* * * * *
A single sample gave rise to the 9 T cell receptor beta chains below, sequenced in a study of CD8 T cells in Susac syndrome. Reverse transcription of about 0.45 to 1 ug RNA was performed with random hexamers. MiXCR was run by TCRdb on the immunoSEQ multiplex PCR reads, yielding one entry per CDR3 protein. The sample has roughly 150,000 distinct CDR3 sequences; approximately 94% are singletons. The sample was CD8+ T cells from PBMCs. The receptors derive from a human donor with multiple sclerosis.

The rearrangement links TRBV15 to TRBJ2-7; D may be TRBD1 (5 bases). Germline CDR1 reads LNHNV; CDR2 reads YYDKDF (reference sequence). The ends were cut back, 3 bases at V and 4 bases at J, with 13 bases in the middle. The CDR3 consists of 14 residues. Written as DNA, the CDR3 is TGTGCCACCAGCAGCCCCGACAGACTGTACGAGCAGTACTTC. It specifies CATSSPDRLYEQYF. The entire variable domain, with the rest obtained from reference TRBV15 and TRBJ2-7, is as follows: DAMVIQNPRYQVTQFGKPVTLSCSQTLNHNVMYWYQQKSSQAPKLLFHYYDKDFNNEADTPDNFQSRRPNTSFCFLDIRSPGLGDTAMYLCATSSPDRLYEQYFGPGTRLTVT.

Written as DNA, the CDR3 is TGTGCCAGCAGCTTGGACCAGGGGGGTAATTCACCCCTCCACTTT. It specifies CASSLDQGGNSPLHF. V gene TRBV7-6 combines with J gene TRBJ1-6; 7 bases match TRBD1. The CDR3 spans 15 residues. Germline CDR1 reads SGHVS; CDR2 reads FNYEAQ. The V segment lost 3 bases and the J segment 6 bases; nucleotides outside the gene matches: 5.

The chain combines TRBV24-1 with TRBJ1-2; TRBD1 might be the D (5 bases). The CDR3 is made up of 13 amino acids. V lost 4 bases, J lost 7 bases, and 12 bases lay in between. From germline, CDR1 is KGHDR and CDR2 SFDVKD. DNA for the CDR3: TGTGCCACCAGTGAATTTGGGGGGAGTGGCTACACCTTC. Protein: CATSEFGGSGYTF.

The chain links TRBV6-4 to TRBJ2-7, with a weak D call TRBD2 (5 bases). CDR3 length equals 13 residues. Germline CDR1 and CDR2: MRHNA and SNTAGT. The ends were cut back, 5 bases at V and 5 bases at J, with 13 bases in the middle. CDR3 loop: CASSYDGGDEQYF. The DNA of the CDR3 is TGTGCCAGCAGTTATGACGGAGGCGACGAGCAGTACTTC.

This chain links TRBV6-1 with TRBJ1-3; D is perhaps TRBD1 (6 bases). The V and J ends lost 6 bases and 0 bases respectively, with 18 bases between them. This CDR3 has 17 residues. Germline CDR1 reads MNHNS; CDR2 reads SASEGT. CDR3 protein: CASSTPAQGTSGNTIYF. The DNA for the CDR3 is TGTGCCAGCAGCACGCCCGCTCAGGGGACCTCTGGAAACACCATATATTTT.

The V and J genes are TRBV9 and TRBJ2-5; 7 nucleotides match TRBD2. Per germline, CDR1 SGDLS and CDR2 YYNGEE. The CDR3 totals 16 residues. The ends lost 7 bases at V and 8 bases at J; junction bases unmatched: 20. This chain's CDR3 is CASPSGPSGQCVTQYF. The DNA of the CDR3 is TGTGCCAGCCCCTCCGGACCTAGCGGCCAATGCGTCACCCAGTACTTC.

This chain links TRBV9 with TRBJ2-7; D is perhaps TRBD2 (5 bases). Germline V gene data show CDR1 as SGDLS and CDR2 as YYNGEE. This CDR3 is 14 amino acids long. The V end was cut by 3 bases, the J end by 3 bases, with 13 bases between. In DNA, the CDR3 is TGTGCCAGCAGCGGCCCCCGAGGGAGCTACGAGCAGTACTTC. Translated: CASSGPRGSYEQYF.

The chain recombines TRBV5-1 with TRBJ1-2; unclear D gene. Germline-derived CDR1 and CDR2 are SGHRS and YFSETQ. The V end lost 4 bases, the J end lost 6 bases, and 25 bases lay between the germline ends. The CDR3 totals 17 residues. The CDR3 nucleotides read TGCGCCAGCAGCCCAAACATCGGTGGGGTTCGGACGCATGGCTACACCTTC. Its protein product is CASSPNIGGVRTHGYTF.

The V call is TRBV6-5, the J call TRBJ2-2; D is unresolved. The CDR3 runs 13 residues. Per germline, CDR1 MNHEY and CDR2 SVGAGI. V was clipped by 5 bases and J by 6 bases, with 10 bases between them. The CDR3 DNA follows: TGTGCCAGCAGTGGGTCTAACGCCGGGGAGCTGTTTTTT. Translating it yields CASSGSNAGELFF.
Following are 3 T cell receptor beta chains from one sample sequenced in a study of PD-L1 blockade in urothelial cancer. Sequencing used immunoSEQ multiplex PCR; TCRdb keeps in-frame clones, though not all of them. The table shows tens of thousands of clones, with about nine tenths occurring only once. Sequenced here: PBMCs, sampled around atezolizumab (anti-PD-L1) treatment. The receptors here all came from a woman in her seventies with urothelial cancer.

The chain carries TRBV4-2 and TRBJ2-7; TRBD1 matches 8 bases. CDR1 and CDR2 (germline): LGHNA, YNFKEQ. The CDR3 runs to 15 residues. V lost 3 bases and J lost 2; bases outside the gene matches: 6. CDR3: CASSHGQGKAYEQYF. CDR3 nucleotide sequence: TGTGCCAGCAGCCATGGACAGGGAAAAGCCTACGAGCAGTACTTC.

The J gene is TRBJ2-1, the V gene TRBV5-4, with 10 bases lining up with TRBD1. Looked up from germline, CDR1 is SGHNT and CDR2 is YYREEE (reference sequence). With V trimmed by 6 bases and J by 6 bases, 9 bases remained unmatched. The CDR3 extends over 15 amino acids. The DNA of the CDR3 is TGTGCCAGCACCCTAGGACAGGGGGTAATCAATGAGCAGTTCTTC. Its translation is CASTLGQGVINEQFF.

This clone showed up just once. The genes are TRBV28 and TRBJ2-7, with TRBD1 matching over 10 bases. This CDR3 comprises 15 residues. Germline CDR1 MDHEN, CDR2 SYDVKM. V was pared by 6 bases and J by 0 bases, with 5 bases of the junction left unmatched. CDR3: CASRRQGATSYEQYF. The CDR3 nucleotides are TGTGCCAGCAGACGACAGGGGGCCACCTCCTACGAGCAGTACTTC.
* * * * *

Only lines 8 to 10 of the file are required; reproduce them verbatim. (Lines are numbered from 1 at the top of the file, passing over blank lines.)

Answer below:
This chain links TRBV9 with TRBJ2-7; D is perhaps TRBD2 (5 bases). Germline V gene data show CDR1 as SGDLS and CDR2 as YYNGEE. This CDR3 is 14 amino acids long. The V end was cut by 3 bases, the J end by 3 bases, with 13 bases between. In DNA, the CDR3 is TGTGCCAGCAGCGGCCCCCGAGGGAGCTACGAGCAGTACTTC. Translated: CASSGPRGSYEQYF.

The chain recombines TRBV5-1 with TRBJ1-2; unclear D gene. Germline-derived CDR1 and CDR2 are SGHRS and YFSETQ. The V end lost 4 bases, the J end lost 6 bases, and 25 bases lay between the germline ends. The CDR3 totals 17 residues. The CDR3 nucleotides read TGCGCCAGCAGCCCAAACATCGGTGGGGTTCGGACGCATGGCTACACCTTC. Its protein product is CASSPNIGGVRTHGYTF.

The V call is TRBV6-5, the J call TRBJ2-2; D is unresolved. The CDR3 runs 13 residues. Per germline, CDR1 MNHEY and CDR2 SVGAGI. V was clipped by 5 bases and J by 6 bases, with 10 bases between them. The CDR3 DNA follows: TGTGCCAGCAGTGGGTCTAACGCCGGGGAGCTGTTTTTT. Translating it yields CASSGSNAGELFF.